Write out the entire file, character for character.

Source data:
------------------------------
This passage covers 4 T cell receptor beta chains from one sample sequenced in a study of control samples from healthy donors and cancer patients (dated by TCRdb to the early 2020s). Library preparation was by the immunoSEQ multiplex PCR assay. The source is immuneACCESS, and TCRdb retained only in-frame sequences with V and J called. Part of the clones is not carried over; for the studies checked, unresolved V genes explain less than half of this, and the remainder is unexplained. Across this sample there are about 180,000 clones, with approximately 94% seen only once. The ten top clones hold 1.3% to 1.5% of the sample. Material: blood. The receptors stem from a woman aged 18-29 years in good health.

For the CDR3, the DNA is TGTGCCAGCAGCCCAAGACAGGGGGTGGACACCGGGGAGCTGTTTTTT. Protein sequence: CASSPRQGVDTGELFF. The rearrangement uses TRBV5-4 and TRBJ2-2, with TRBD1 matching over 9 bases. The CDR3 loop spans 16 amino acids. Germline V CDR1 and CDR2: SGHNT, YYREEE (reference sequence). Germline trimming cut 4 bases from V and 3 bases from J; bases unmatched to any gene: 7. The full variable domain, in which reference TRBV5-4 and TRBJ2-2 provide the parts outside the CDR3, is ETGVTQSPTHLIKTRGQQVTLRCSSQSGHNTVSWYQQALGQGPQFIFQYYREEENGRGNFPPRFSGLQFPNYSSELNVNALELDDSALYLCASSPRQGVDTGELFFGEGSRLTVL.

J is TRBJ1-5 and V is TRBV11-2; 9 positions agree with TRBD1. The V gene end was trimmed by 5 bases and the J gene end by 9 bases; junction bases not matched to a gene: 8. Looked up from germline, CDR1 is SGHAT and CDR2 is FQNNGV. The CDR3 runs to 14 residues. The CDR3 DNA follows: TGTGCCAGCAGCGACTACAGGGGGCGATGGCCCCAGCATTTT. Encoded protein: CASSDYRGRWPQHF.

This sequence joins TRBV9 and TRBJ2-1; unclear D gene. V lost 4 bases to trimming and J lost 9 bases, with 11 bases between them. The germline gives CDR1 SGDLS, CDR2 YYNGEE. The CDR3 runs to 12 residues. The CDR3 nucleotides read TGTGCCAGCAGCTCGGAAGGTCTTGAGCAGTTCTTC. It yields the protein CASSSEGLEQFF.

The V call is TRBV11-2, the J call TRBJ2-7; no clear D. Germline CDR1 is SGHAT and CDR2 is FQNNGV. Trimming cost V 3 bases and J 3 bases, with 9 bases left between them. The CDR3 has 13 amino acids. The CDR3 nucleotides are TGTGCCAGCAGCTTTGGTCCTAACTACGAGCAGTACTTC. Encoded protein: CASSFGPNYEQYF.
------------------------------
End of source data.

This passage covers 4 T cell receptor beta chains from one sample sequenced in a study of control samples from healthy donors and cancer patients (dated by TCRdb to the early 2020s). Library preparation was by the immunoSEQ multiplex PCR assay. The source is immuneACCESS, and TCRdb retained only in-frame sequences with V and J called. Part of the clones is not carried over; for the studies checked, unresolved V genes explain less than half of this, and the remainder is unexplained. Across this sample there are about 180,000 clones, with approximately 94% seen only once. The ten top clones hold 1.3% to 1.5% of the sample. Material: blood. The receptors stem from a woman aged 18-29 years in good health.

For the CDR3, the DNA is TGTGCCAGCAGCCCAAGACAGGGGGTGGACACCGGGGAGCTGTTTTTT. Protein sequence: CASSPRQGVDTGELFF. The rearrangement uses TRBV5-4 and TRBJ2-2, with TRBD1 matching over 9 bases. The CDR3 loop spans 16 amino acids. Germline V CDR1 and CDR2: SGHNT, YYREEE (reference sequence). Germline trimming cut 4 bases from V and 3 bases from J; bases unmatched to any gene: 7. The full variable domain, in which reference TRBV5-4 and TRBJ2-2 provide the parts outside the CDR3, is ETGVTQSPTHLIKTRGQQVTLRCSSQSGHNTVSWYQQALGQGPQFIFQYYREEENGRGNFPPRFSGLQFPNYSSELNVNALELDDSALYLCASSPRQGVDTGELFFGEGSRLTVL.

J is TRBJ1-5 and V is TRBV11-2; 9 positions agree with TRBD1. The V gene end was trimmed by 5 bases and the J gene end by 9 bases; junction bases not matched to a gene: 8. Looked up from germline, CDR1 is SGHAT and CDR2 is FQNNGV. The CDR3 runs to 14 residues. The CDR3 DNA follows: TGTGCCAGCAGCGACTACAGGGGGCGATGGCCCCAGCATTTT. Encoded protein: CASSDYRGRWPQHF.

This sequence joins TRBV9 and TRBJ2-1; unclear D gene. V lost 4 bases to trimming and J lost 9 bases, with 11 bases between them. The germline gives CDR1 SGDLS, CDR2 YYNGEE. The CDR3 runs to 12 residues. The CDR3 nucleotides read TGTGCCAGCAGCTCGGAAGGTCTTGAGCAGTTCTTC. It yields the protein CASSSEGLEQFF.

The V call is TRBV11-2, the J call TRBJ2-7; no clear D. Germline CDR1 is SGHAT and CDR2 is FQNNGV. Trimming cost V 3 bases and J 3 bases, with 9 bases left between them. The CDR3 has 13 amino acids. The CDR3 nucleotides are TGTGCCAGCAGCTTTGGTCCTAACTACGAGCAGTACTTC. Encoded protein: CASSFGPNYEQYF.